Starring Elizabeth Maclellan, Collin Bernsen, Steve Welles, and Charlie Spradling
Running dangerously low on juice, the puppets of Andre Toulon use what’s left of their magic elixir to bring their master back from the dead to make more all the while paranormal researchers are investigating the hotel for suspicious activity. Aren’t they in for a surprise?
They’re back. No strings attached.
Taking place not long after the events of the original film, a group of paranormal researchers descend upon the Bodega Bay Inn where they intend to look into the insane ramblings of survivor Alex Whitaker. Looking into the inn’s past they learn some odd facts about the place and it’s former owner. While the medium on the team gets the initial heebie jeebies, the rest of the team of straight thinkers stick around until one of them is drilled in the head by a puppet with a drill on its head. They take the puppet out and learn about its mechanical body but they aren’t sure how it moves on its own.
The next day they are surprised to find that someone has been living in the inn with them; a bizarre man who covers his body and wraps his head like he’s the Invisible Man and even giving his last name as Channée (a play on Lon Chaney who was an icon in the golden age of horror films) Claiming to be the new owner, Channée allows the researchers to stay though he really wants Elizabeth. Channee, unsurprisingly, is Toulon in disguise and sees Elizabeth as his reincarnated wife Elsa, who was killed years ago by the nazis. He’s been sending his puppets out to bring fresh human brain pieces, the special ingredient in the magic potion, so they might as well go after the researchers since time is of the essence.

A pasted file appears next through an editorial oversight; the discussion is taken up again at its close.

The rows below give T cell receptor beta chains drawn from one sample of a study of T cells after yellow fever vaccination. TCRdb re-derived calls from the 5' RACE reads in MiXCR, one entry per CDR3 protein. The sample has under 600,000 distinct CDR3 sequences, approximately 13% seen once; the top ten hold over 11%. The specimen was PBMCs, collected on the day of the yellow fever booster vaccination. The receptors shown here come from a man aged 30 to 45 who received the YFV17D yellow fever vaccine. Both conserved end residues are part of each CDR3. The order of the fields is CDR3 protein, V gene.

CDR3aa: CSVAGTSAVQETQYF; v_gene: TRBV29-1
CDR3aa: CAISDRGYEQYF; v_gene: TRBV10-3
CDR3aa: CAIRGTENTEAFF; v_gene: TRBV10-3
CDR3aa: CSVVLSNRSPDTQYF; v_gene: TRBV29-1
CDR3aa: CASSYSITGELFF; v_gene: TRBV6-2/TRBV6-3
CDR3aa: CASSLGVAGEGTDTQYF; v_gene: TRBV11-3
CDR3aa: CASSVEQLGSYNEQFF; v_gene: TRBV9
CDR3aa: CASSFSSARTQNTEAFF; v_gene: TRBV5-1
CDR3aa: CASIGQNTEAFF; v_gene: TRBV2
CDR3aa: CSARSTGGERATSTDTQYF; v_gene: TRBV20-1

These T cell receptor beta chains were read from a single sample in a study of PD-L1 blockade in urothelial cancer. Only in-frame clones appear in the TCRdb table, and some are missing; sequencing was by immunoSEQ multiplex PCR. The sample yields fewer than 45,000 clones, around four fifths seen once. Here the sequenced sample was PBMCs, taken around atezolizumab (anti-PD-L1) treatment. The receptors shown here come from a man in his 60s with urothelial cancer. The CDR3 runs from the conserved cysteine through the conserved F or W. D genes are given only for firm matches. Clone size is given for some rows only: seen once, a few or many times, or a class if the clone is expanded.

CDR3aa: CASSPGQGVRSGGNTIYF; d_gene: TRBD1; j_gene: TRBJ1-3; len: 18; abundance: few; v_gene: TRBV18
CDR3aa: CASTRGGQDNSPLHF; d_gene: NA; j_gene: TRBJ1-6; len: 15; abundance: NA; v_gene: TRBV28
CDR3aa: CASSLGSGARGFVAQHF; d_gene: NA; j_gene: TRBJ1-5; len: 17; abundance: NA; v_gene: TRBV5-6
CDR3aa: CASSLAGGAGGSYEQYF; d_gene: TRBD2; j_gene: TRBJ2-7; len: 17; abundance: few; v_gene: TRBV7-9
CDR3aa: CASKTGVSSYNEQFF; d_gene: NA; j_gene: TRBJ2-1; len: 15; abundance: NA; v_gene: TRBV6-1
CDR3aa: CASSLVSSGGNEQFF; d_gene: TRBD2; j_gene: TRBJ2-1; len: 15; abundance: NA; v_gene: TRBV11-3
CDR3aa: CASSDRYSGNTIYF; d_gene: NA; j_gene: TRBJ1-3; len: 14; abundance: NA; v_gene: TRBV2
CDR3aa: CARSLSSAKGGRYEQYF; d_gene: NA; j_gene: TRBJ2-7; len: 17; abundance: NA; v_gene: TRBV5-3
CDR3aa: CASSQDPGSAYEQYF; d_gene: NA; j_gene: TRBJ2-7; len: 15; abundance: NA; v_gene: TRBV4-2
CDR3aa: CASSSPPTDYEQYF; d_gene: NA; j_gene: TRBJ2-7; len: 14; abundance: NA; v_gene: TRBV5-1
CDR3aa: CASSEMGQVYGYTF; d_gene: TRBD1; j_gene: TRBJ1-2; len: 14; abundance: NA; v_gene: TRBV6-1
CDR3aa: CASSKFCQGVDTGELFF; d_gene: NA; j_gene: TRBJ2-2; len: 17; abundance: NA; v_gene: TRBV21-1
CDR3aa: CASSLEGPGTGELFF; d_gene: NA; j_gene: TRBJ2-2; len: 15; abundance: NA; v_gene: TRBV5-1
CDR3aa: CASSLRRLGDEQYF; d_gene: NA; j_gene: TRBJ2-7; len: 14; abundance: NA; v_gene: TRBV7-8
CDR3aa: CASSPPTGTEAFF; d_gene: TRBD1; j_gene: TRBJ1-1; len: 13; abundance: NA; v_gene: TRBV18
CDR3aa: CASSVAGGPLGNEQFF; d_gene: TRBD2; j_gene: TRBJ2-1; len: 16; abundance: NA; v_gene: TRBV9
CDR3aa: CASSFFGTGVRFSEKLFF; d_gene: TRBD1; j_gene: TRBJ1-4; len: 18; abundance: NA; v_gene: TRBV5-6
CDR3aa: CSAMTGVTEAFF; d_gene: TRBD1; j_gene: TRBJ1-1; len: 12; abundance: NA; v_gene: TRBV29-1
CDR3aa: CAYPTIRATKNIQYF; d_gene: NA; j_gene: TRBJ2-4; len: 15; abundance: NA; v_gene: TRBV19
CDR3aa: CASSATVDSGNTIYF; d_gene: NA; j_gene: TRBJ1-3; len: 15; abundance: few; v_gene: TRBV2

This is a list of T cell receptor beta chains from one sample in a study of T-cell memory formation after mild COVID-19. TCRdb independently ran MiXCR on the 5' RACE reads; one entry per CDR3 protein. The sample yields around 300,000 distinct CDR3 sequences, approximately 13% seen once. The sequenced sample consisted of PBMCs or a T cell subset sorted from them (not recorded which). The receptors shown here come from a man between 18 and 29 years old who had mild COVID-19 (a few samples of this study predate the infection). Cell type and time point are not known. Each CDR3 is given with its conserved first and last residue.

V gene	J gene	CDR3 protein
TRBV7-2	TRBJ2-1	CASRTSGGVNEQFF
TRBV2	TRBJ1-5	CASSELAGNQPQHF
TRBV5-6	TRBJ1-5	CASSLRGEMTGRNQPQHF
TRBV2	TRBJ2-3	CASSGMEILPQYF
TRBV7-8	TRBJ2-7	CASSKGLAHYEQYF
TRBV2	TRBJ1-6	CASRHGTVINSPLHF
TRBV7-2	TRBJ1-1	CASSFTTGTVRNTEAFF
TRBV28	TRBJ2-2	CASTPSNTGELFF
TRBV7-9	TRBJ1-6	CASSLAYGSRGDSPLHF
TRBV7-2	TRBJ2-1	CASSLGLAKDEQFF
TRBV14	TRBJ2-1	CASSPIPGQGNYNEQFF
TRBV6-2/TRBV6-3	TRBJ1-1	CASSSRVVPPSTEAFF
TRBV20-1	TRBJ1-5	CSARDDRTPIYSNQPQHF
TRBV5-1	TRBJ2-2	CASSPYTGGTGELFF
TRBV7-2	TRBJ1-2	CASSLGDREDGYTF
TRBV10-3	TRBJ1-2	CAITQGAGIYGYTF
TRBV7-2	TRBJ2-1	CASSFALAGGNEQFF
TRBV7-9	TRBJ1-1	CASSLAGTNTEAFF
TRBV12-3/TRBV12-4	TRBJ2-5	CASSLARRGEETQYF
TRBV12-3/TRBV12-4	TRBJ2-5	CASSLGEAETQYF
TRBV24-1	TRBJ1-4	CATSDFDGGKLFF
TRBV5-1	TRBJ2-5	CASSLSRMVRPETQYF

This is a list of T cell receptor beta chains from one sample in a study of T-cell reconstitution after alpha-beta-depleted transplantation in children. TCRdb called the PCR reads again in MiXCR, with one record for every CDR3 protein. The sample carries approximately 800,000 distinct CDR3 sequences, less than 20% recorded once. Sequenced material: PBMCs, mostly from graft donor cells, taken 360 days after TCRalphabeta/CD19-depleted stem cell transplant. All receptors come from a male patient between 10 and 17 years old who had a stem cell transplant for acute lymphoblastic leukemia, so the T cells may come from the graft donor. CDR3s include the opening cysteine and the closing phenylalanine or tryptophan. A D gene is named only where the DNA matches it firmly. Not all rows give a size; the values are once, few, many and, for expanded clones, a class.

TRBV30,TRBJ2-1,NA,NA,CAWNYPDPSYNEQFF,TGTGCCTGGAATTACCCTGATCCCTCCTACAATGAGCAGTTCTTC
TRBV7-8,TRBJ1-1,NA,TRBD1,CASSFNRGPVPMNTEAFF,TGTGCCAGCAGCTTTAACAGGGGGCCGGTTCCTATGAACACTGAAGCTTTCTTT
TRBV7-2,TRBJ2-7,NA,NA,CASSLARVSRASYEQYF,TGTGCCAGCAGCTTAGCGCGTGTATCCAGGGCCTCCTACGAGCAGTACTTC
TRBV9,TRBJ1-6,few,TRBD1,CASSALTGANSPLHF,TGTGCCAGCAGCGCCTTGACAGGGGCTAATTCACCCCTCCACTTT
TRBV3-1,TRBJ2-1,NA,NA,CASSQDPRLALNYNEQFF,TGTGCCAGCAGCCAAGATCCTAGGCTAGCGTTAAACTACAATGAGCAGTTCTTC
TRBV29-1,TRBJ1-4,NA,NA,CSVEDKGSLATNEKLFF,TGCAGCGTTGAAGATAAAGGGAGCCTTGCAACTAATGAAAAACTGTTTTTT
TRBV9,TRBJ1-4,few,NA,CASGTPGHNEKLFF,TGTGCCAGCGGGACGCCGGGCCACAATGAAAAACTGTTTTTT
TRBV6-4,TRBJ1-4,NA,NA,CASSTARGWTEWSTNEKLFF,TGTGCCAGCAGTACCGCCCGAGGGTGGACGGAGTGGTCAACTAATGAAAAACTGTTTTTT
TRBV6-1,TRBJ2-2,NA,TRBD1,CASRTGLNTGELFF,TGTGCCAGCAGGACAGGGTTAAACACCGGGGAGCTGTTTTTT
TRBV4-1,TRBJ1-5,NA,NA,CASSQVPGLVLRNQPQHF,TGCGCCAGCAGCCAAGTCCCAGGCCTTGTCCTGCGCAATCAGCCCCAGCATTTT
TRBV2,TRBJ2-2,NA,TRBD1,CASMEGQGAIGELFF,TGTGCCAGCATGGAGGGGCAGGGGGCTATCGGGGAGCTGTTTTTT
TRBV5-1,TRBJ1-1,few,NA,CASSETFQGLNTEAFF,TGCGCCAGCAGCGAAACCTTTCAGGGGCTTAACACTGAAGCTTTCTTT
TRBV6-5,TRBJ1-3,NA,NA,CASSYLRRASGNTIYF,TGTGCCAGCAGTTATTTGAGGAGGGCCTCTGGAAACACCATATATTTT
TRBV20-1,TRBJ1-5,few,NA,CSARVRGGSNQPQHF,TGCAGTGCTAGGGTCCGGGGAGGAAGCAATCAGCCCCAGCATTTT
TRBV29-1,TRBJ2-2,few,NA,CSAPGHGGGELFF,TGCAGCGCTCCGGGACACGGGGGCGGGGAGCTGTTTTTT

Puppet Master II is a bit of a step up from the original film, which was a little on the boring side. The story is farfetched but this is a fantasy horror film, you just roll with what the film throws at you; hey, you’re already suspending disbelief because it’s a frickin’ killer puppet movie. The best parts, of course, feature Toulon and his puppets. Toulon, played by a terrific Steve Welles, seems like he’d do anything for his puppets until he meets Elizabeth/Elsa and his thoughts quickly turn to being with his lost wife again, even if it means turning his back on his playthings. The film features flashbacks to 1912 when Toulon was taught the secret to immortality from an Egyptian magician who was looking for someone to pass it along to.
The puppets are featured quite a bit more in the sequel as each one seems to have a key scene or two where they get to do their thing, except Jester who just mopes around. There’s a new addition to the team as well with Torch, a puppet with a temper, and a flamethrower, to take out his victims. Thanks to the special effects artists, the puppets move and look better this time around. Yes, you may notice strings and know which ones are simple rod puppets, but the stop motion is a step up and combined with the rest of the puppetry really make these deadly dolls fun to watch.
The franchise has kept going all these years and is still going on right now. There have been some missteps along the way but early on this is one of the better films in the series and worth a watch.
Story: 6 – It’s really the same thing as the last movie but I really enjoyed having an undead Andre Toulon along for the ride this time.
Blood: 6 – Another step up from the original as Tunneler uses his pointy head on someone’s skull, Blade carves up a face and Torch gets to test his toy on several victims.
Nudity: 8 – A topless Charlie Spradling always makes my day.
Overall: 7 – A big improvement over the original film, this is the one you want to start with.
-Paramount requested that Leech Woman be killed off because executives did not like the puppet.
-Torch is able to shoot a flame about ten feet long. It’s probably because of this that the puppet is rarely featured, if at all, in the later sequels.
-Fans of Charlie Band’s earlier killer doll film, Dolls, will notice that Mr. Punch is on Toulon’s shelf in the background.